Skip to main content

Beacon Senior News

The healing power of a homemade pie

Oct 28, 2019 03:31PM ● By Lynn Walker Gendusa

Growing up, I recall my grandmother making pies to deliver to folks who were physically ailing or mentally going through a difficult time. She regularly baked my brother his favorite chocolate pie and would always make a blackberry cobbler for my mother when the berries were in season. I don't think I ever visited her when she didn't bake a pie out of love or compassion for someone.

I remember one summer day when her friend Mrs. Harris was ill. First thing on a Saturday morning, we visited her bearing an apple pie full of concern and affection. Before we left, Mrs. Harris was giggling with my grandmother and hugging me goodbye.

The tradition of pie giving was passed down from those ancestors who resided in the Southern hills, giving to hearts who needed a pie's restorative power. Aunts, mothers, grandmothers, a few uncles, and even some grandpas inherited the gift of producing a mouthful of joy. My granddaddy couldn't make a pie, but he sure could mend a mortal with his homemade peanut brittle.

My mom could roll out the best pie crust on the planet. Plus, she had the artistic talent to create the perfect lattice top over her delicious fruit pies. She would serve them warm with a dollop of ice cream. I once dubbed her the "Queen of Pies," and to this day, I believe she undoubtedly was.

Friends and family frequently remind me that I can go to the grocery store and get a great pie or cake and not have to go through the trouble of making one at home. But it's not the same!

Generosity, compassion and joy are only found in the work you go through to create them. Not everyone knows how to bake a pie, but they sure know how to gather flowers, write a sweet note, or hold a hand. When we use extra energy to lift another’s spirit, whether it is through baking a pie or going for a visit, we deliver healing. When we go to the trouble to love, we give hate trouble.

Our world is a busy place, where texting emoji hearts or sad or smiling faces makes it simple to share our emotions. Whatever makes our lives easier is becoming the norm. However, our days will become more comfortable only when our society becomes a less hateful place.

A peaceful world can exist only through loving each other enough to create a pie made of sincere compassion, prayer and understanding. Comforting others is not about what’s easy, but about sacrifice and empathy. There is no emoji in the technological world that shows the recipe for genuine kindness.

"Before Prozac, there was pie," declared 9-year-old Alix, a character from Jan Eliot's comic strip, "Stone Soup."

I suffer from depression, and I understand needing medications for this illness. However, if my family and friends had been too busy to hug me, pray with me, or cook my kids' dinner through some of those wicked dark hours, would I have made it? When those compassionate souls took the time to physically aid me, they helped me see a sunny day was on the horizon.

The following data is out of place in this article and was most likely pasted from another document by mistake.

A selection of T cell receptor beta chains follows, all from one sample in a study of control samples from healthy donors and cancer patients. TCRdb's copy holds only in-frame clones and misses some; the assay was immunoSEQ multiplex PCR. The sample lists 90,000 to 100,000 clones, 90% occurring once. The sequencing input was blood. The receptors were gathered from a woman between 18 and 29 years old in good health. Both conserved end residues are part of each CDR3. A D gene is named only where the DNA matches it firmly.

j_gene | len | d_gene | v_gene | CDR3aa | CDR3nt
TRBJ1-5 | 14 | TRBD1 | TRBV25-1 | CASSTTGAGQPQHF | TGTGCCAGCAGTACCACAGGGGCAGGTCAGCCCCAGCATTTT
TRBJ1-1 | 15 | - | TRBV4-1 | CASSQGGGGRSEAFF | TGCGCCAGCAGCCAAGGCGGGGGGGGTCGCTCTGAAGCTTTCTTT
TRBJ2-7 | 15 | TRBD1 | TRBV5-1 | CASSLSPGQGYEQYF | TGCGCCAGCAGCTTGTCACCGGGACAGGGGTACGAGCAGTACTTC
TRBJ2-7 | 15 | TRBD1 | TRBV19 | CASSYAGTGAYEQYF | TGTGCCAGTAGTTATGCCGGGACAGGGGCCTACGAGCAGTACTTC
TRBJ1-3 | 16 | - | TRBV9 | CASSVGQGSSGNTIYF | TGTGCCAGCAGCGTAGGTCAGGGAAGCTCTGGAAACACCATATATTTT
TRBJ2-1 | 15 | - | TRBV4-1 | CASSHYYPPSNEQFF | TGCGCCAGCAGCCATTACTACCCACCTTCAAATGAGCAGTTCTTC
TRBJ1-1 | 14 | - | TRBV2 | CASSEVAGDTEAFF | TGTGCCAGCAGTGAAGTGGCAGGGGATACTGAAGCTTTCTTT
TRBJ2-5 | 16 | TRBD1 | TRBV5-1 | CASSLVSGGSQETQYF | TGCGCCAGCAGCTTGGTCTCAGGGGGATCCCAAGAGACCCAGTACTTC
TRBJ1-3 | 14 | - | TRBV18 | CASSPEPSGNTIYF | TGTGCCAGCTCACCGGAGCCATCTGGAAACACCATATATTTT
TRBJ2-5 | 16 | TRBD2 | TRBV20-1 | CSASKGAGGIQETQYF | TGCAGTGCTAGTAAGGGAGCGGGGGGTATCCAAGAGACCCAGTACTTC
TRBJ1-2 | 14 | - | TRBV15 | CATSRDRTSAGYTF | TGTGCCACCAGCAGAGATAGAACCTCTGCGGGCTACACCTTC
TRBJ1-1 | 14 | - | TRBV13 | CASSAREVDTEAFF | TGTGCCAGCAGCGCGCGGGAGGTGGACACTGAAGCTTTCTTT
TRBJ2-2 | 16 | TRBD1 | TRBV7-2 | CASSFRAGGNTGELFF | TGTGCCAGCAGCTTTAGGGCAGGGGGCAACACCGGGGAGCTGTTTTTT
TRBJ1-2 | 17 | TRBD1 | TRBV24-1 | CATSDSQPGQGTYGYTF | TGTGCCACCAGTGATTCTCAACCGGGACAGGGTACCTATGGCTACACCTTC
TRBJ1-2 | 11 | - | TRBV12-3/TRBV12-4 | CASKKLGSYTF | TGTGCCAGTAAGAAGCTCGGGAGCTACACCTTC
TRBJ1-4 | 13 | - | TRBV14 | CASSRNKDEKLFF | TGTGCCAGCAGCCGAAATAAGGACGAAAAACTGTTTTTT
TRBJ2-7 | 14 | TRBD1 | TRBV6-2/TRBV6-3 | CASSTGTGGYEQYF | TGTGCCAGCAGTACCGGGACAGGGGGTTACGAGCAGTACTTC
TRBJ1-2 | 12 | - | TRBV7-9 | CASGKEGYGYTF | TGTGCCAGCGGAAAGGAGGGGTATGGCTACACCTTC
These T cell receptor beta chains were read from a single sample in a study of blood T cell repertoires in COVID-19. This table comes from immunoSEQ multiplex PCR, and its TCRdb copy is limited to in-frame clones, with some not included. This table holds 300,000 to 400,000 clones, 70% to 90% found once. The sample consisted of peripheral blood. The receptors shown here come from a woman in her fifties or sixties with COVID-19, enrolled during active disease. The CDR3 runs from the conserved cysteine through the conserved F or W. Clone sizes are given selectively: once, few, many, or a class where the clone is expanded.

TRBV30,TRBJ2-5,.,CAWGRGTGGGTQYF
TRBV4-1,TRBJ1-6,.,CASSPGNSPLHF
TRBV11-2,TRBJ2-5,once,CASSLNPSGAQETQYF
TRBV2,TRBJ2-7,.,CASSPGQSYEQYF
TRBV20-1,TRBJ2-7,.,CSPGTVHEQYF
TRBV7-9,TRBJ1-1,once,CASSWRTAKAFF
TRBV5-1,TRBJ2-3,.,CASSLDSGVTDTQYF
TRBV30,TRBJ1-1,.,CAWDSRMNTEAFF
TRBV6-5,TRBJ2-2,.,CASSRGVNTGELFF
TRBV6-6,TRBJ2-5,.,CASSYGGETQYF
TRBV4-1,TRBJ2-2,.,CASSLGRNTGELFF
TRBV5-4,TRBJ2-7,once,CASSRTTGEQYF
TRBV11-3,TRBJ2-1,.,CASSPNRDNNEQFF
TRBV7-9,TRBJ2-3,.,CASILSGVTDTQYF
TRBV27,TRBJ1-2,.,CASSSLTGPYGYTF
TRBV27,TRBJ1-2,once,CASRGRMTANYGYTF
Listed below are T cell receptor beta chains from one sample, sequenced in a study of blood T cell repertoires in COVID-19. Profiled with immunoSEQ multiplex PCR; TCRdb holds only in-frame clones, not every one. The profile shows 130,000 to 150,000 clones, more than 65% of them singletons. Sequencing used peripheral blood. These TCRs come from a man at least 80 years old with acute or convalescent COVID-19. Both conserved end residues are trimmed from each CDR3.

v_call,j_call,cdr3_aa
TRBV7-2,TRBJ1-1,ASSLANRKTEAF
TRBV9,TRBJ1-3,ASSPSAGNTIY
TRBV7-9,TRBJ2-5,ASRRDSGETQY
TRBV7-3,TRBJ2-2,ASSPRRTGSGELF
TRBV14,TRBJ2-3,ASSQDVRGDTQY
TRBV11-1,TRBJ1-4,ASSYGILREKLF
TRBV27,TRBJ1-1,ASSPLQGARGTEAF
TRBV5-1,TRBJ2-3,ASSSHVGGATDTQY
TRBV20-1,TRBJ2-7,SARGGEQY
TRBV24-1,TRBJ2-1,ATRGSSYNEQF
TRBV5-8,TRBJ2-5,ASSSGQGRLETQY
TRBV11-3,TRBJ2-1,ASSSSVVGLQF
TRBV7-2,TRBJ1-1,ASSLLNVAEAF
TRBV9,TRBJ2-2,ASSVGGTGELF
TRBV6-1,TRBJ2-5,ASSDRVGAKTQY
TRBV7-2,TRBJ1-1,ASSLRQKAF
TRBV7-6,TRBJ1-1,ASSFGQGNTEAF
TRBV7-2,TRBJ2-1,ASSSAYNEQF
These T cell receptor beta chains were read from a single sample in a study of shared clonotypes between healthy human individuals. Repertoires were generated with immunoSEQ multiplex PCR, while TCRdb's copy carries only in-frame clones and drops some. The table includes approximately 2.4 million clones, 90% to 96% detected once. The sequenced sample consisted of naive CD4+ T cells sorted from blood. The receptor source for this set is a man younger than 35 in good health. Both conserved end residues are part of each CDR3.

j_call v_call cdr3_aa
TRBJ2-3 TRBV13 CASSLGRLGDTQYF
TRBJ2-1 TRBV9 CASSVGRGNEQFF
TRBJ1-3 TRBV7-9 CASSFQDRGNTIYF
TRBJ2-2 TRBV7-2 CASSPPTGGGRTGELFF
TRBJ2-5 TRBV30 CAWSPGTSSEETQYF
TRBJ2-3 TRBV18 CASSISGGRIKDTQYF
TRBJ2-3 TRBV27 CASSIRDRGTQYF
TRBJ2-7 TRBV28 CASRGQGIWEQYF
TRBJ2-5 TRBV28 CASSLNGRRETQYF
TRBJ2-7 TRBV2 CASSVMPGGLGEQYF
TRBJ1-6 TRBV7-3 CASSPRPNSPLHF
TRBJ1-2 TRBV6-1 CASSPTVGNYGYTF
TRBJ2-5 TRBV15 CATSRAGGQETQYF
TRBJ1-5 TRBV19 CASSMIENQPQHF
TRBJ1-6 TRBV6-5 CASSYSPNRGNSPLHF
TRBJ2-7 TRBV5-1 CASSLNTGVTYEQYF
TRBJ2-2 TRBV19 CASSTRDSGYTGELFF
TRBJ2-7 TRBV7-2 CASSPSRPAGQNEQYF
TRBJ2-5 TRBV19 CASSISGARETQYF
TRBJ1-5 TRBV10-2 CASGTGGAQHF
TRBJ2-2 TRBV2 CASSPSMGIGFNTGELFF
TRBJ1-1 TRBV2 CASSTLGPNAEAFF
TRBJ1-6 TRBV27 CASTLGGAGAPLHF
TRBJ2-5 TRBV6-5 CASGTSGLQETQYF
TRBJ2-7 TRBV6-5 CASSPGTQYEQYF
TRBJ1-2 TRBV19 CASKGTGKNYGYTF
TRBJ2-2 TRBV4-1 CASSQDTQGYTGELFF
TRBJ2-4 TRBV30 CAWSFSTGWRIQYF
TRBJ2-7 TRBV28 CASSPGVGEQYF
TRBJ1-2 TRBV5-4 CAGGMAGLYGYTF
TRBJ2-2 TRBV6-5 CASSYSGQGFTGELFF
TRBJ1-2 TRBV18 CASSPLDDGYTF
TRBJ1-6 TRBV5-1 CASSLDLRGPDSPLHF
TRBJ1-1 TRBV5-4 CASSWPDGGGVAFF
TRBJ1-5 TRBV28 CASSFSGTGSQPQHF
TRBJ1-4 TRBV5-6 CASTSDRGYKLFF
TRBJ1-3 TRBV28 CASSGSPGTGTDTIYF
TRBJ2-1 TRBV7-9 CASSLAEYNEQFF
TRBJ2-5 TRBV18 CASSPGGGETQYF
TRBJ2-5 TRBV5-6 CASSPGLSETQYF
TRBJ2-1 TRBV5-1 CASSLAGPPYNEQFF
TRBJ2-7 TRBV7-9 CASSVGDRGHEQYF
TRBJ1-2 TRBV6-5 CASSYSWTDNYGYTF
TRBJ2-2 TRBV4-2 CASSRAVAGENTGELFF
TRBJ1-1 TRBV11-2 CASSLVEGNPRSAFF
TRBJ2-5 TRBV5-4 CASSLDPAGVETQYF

"That's what's wrong with everyone! Not enough pie!" Alix's grandma happily tells her.

What if we brought a homemade pie of kindness to the table of hate and calmed anger with a dose of warmed goodness? Then our grandchildren would learn just like I did from my grandmother: when we take the time to create love, we might just witness healing our hurts, one pie at a time.

Cinnamon Apple Crumble Pie

Recipe courtesy of Chrissy Martin

Crumble topping:

1/2 cup flour

1/2 cup oatmeal

1/3 cup brown sugar

1 tsp ground cinnamon

1/4 tsp salt

5 Tbsp cold unsalted butter, cut into 1/4-inch cubes

In a bowl, mix the flour, oatmeal, brown sugar, cinnamon and salt. Using a pastry blender, add the butter until mixture is crumbly. Cover and chill in refrigerator until ready to use.

Pie crust and filling:

1 Rolled-out basic pie dough

7 Large Granny Smith apples (peeled, cored and cut into 1/2-inch slices)

1 Tbsp fresh lemon juice

1/3 cup sugar

2 Tbsp cornstarch

1 tsp ground cinnamon

1/4 tsp ground cloves

1 pinch of salt


For the crust: Fold the dough round in half and transfer to a 9-inch pie pan. Unfold the round into the pan, without stretching, and pat firmly into the bottom and sides of the pan. Using kitchen scissors, trim the edge of the dough round, leaving 3/4-inch of overhang. Fold the overhang over itself and pinch it together to create a high edge on the pan's rim, or decorate the edge as you like.

For the filling: Place the apples in a large bowl, sprinkle with the lemon juice, and toss to coat evenly. In a small bowl, combine and stir the sugar, cornstarch, cinnamon, cloves and salt. Sprinkle the sugar mixture over the apples and toss. Transfer to the dough-lined pan and sprinkle the crumb topping evenly.

Refrigerate the pie until the dough is firm, 20-30 minutes.

Preheat the oven to 375°, and place pie on lower rack of oven.

Bake until the crust is golden and the filling is thick and bubbling, about 50-60 minutes. Let pie cool completely to set.

Serve at room temperature or rewarm prior to serving.